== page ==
The middle passage illustrated the importance of human cargo for America’s profit, and the disregard held for the individuals forced to migrate under harsh conditions. Social and cultural death also significantly shaped the experiences of enslaved Africans. Continuing from the introduction on page 10, Orlando Patterson describes slavery as a form of social death that stripped African peoples of their identities and cultures and rendered them dehumanized, passive laborers for their white masters. Patterson reflected enslavement as a process from “theories of social death have applications in settings beyond chattel slavery. Certainly, the people discussed here were alienated from the place of their birth, and many were dishonored and stripped of their personal power” (Page 10). All slaves were branded and their hair cut, teeth filed, and their clothes and personal articles connecting them to local gods of protection were removed. Cultural and social alienation as well as loss of life were significant representations of the slave experience. In the New World where protocol made enslaved people alienated from traditional practices in a manner resembling Orlando Patterson’s “social death” enslaved people tooled violence, loss, and death in its variety of manifestations as a site for creativity and cultural reconstruction. These features have been realized in African diasporic communities historically.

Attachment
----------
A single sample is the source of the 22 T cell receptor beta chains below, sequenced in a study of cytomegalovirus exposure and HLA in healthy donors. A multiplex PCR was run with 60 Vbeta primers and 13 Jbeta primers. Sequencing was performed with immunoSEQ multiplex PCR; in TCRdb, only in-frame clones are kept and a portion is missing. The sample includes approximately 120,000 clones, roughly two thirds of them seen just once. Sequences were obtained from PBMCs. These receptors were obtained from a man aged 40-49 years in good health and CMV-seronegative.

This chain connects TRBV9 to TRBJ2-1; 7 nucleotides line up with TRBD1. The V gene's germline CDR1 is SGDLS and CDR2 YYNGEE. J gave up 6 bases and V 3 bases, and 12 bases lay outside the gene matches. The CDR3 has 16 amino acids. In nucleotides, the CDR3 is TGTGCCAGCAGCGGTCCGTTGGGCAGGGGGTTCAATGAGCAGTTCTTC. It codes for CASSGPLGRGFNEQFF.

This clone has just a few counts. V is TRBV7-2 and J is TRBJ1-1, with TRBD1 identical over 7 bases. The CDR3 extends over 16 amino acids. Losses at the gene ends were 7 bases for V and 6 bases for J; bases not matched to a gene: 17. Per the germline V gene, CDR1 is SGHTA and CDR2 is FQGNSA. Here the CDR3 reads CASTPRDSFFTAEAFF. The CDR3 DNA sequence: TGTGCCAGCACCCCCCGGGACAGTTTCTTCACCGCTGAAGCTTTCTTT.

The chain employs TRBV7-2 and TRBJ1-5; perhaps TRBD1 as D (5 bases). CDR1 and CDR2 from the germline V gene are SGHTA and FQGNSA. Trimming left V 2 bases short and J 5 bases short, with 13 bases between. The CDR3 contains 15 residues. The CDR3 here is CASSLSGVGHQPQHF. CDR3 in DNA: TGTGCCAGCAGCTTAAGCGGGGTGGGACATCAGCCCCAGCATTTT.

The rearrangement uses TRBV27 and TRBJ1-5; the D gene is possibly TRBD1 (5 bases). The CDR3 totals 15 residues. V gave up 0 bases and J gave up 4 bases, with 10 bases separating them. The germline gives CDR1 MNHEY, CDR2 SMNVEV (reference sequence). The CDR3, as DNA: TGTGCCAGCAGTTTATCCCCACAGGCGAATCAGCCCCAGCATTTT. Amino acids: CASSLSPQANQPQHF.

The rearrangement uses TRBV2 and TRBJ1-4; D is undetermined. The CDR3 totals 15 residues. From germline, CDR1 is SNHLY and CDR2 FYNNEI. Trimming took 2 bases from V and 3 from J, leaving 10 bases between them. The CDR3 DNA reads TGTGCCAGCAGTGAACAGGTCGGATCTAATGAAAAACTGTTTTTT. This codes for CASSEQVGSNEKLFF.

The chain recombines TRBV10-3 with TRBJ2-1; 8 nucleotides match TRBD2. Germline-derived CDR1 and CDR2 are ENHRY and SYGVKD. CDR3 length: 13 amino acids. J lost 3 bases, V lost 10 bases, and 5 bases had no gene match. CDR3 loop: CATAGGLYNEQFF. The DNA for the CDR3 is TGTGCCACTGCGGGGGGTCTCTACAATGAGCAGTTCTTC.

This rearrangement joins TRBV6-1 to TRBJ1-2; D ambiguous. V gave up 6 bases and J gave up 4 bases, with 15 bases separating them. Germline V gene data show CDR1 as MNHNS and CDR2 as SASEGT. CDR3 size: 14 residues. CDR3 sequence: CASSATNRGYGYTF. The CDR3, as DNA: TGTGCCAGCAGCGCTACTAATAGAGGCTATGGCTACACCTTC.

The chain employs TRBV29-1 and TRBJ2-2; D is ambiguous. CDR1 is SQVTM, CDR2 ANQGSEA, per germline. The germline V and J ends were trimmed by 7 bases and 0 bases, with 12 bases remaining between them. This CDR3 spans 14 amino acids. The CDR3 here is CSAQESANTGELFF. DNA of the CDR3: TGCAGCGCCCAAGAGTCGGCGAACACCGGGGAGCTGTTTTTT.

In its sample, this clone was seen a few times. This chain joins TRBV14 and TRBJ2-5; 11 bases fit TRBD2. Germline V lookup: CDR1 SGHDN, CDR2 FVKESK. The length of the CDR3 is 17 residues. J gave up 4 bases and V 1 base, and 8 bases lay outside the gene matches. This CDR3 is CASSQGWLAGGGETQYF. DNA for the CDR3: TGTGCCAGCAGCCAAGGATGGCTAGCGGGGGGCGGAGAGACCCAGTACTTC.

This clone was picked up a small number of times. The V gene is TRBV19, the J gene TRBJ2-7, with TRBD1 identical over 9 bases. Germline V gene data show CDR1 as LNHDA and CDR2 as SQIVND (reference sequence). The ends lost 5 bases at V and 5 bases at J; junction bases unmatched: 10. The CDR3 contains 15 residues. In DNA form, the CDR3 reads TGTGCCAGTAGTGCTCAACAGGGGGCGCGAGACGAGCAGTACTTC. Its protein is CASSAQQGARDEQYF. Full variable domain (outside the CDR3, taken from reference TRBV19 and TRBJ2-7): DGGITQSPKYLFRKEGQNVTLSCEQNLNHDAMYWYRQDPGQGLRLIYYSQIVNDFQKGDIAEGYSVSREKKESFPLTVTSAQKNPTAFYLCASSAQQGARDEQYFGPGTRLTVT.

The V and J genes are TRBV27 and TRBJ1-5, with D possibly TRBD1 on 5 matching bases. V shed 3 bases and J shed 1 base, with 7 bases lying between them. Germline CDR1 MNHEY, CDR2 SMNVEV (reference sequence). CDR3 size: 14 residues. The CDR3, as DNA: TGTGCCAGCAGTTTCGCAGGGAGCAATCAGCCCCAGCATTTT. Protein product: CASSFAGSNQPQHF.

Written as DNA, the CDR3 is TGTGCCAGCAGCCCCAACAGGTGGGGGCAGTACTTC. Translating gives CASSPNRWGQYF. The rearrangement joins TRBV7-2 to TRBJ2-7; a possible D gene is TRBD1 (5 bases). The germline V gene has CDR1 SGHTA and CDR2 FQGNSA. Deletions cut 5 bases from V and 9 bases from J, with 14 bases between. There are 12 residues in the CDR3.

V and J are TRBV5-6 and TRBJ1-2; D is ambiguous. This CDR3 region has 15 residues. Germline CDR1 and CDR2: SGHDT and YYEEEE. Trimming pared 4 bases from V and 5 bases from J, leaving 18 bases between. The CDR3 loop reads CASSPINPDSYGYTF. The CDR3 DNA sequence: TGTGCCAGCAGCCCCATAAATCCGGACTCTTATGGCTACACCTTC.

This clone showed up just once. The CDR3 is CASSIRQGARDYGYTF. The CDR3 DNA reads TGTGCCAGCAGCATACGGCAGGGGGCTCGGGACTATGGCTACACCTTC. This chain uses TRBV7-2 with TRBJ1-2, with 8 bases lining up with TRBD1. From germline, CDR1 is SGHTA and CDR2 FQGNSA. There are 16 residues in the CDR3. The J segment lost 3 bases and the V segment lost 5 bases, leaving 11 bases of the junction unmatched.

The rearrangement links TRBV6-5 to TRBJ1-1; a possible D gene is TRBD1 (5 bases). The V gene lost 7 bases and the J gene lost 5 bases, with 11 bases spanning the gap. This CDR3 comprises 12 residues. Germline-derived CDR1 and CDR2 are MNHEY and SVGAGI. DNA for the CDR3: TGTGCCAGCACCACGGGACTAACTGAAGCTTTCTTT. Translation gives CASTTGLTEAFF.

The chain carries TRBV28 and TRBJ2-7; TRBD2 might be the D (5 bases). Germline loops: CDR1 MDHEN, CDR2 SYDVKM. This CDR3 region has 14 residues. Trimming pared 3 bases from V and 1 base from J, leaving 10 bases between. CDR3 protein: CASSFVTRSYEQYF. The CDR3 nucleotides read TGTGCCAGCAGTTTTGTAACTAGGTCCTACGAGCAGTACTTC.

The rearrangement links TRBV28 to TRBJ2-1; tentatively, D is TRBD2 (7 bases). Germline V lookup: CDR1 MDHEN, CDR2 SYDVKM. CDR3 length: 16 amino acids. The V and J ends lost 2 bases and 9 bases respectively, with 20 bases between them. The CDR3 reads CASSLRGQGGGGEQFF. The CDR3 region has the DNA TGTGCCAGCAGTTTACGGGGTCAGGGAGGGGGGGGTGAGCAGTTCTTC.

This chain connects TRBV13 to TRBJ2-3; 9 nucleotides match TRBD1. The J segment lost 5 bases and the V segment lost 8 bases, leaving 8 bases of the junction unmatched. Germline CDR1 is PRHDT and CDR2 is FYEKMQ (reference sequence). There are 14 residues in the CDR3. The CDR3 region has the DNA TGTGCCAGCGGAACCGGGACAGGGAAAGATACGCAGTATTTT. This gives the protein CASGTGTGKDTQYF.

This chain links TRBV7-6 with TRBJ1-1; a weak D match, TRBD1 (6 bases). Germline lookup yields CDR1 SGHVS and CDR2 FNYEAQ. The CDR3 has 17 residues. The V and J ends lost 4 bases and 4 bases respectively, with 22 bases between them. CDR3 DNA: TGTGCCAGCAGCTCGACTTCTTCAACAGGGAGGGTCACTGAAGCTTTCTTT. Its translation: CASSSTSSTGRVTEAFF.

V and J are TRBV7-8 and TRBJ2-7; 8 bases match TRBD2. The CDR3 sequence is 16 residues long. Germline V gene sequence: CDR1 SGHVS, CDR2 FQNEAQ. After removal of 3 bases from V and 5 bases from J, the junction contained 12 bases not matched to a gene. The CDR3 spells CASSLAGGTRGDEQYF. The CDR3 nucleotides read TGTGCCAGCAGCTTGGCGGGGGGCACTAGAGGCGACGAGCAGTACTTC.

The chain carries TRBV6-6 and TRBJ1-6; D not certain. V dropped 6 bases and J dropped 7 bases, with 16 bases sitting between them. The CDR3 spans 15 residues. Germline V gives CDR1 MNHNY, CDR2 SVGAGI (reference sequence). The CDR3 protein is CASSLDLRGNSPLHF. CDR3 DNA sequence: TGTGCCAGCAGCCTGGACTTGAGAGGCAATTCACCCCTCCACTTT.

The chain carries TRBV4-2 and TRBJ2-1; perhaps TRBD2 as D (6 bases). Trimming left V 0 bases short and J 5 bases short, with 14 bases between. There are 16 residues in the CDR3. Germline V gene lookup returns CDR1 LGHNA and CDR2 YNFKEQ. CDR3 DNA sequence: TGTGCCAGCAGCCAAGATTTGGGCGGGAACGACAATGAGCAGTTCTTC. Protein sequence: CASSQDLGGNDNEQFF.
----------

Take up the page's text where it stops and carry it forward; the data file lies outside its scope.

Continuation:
Slaves wanted death resulting in purposely drowning themselves, and refusing to eat, actions that worked against their immediate oppressors and the capitalism that drove the slave trade. Aspects of the slave experience and in particular the formation of cultures and communities in the context of slavery contribute to a notion of an African diaspora that is deviant from structures of race, ethnicity, and the nation-state. The interpretation of diaspora relies on notions of a common origin among members of a community and predicates unity on the common territory. Historical accounts of slavery support a hybrid interpretation of diaspora in different ways. The nature of cultures and communities that were born out of slavery were not restricted by ethnicity, race, or national origin, but emphasized by cultures. Enslaved Africans being transported on the so-called “floating dungeon” found that the alternative geography of the ocean provided a completely new platform on which to establish a community. Enslaved Africans on slave ships were separated from nearly all previous forms of a social common language. In the incredible suffering they endured, slaves drew on the common experiences aboard the slave ship in order to build social meaning, while efforts to have individual cultural heritage held little significance. In result Alliances formed within the process of dispersal were founded on shared experiences of suffering; slaves were alienated from a sense of a singular homeland. In this way, cultures formed on the middle passage contribute to the idea of culture, class, family, and ethnicity in the African diaspora (Lovejoy).